GOVERNMENT’S US$3,5 billion compensation offer to former commercial farmers dispossessed of land during the land reform programme has raised a lot of anxiety within and outside the country’s borders, especially regarding the source of funding for this seemingly grandiose project.
Clearly, President Emmerson Mnangagwa has been arm-twisted given that he really wants to shore up the economy through compensating white former commercial farmers. Indeed this process was kick-started by the late former President Robert Mugabe, but Finance minister Mthuli Ncube, who has British accent, has made Mnangagwa think that this is a panacea to our economic problems.
We believe it is the former colonial masters Britain who should have compensated our citizens for centuries of plunder of our resources.
While some believe that the agreement will help bring finality to the prolonged compensation saga, others believe that it is nothing short of political grandstanding given that government currently has no capacity to mobilise such a package as it faces several headwinds among them a severe food deficit, acute fuel and foreign currency shortages.
Our major concern though is on who will foot this “monstrous” bill.
Although government believes that with the help of white farmers, it will source funding from donors and long-term bonds, its chequered history in fulfilling promises raises doubts over its ability to live up to this commitment.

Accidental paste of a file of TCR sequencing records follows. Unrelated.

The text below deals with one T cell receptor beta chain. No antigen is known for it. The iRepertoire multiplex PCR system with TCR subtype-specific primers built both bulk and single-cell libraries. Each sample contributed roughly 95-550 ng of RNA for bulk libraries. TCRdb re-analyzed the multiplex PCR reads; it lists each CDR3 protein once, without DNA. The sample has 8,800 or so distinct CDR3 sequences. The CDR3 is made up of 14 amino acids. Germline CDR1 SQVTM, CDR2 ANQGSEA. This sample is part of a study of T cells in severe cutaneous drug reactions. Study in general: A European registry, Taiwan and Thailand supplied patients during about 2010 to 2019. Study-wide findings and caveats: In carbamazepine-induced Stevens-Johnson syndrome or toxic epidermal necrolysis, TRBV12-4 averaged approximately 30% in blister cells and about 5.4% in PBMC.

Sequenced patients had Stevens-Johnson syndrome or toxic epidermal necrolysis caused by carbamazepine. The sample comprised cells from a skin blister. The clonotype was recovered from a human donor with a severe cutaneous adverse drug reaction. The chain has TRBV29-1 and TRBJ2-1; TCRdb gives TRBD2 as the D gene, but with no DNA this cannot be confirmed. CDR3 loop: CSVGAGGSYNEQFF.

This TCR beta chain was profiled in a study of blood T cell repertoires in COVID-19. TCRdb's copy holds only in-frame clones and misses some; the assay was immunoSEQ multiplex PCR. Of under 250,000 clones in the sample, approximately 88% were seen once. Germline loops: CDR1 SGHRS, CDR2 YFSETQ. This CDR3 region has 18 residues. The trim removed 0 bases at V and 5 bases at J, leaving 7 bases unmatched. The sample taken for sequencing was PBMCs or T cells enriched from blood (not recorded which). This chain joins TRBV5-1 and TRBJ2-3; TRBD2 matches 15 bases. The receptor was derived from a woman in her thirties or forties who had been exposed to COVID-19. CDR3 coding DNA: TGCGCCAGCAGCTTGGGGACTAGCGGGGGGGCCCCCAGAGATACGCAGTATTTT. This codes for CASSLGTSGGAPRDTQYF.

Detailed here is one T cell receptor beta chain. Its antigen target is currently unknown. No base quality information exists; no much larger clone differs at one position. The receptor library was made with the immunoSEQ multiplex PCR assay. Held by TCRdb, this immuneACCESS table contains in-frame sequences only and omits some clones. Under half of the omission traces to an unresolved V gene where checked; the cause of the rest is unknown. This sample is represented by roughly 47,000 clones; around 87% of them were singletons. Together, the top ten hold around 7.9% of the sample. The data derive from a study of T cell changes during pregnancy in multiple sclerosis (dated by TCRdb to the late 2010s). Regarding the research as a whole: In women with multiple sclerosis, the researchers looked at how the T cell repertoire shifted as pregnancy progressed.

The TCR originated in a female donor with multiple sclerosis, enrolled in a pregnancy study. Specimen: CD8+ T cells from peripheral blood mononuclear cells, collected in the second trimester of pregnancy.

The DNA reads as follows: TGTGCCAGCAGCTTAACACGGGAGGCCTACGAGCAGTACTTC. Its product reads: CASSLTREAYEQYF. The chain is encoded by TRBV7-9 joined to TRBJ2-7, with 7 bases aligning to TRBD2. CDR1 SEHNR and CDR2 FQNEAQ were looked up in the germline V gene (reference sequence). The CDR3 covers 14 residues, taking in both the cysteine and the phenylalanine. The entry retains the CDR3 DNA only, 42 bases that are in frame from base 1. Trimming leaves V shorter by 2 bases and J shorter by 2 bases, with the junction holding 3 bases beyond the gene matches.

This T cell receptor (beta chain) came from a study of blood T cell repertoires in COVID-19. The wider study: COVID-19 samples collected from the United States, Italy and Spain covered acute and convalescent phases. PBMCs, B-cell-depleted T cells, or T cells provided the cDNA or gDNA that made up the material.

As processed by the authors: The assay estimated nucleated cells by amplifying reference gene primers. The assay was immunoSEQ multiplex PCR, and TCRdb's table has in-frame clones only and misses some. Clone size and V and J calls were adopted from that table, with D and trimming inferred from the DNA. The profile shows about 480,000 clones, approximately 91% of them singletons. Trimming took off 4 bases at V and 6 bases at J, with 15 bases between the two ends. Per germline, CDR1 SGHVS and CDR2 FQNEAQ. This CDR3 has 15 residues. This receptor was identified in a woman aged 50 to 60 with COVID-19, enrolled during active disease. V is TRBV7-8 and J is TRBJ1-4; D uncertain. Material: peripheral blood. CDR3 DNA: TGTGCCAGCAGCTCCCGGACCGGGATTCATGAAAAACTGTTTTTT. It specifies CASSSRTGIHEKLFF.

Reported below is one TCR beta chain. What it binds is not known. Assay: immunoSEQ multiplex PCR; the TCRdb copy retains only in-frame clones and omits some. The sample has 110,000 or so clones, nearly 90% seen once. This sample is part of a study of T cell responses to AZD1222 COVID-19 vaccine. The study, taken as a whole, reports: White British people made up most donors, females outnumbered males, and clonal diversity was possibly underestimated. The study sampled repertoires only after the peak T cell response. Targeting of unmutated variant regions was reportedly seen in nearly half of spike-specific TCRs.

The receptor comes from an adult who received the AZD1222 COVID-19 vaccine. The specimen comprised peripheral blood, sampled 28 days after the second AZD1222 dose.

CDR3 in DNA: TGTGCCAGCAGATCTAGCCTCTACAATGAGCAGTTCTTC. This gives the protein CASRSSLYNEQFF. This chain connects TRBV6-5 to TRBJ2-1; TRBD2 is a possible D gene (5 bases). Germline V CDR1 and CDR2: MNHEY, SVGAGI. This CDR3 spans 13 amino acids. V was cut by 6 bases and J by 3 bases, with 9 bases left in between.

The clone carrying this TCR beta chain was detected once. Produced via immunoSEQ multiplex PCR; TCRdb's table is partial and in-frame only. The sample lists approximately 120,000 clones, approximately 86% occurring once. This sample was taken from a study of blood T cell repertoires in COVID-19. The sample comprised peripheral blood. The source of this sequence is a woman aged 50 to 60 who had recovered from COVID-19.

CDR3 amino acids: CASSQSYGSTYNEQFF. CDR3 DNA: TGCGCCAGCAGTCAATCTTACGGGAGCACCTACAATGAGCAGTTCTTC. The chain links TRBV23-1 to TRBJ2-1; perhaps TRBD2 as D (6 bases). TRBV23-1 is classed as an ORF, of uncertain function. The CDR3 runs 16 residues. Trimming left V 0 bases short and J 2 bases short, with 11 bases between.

The recent spike in human rights violations has worsened relations with most Western capitals, which under normal circumstances could have gladly donated a few dimes towards this cause. It is to these capitals that Mthuli will want to go cap in hand begging for the funds to compensate farmers.
Given that he has been rebuffed by international funders over a recent request for a bailout package to ameliorate the adverse economic impact of COVID-19 because of government’s poor repayment record as well as human rights deficit, chances are that the country’s overburdened taxpayer could end up carrying another government bill. This will not be the first time it has happened. The taxpayer is already footing the US$1,4 billion debt for the Reserve Bank of Zimbabwe farm mechanisation programme which benefited mostly Zanu PF politicians, their families and acolytes.
Economists and even Ncube himself have previously castigated the practice of foisting national debts on the already suffering and over-burdened taxpayer.
Government should not punish its citizens for the haphazard and chaotic manner in which the necessary land reform programme was carried out. We believe that this time around, government should let beneficiaries of the land reform programme carry their own cross since they are the ones enjoying the benefits of the programme.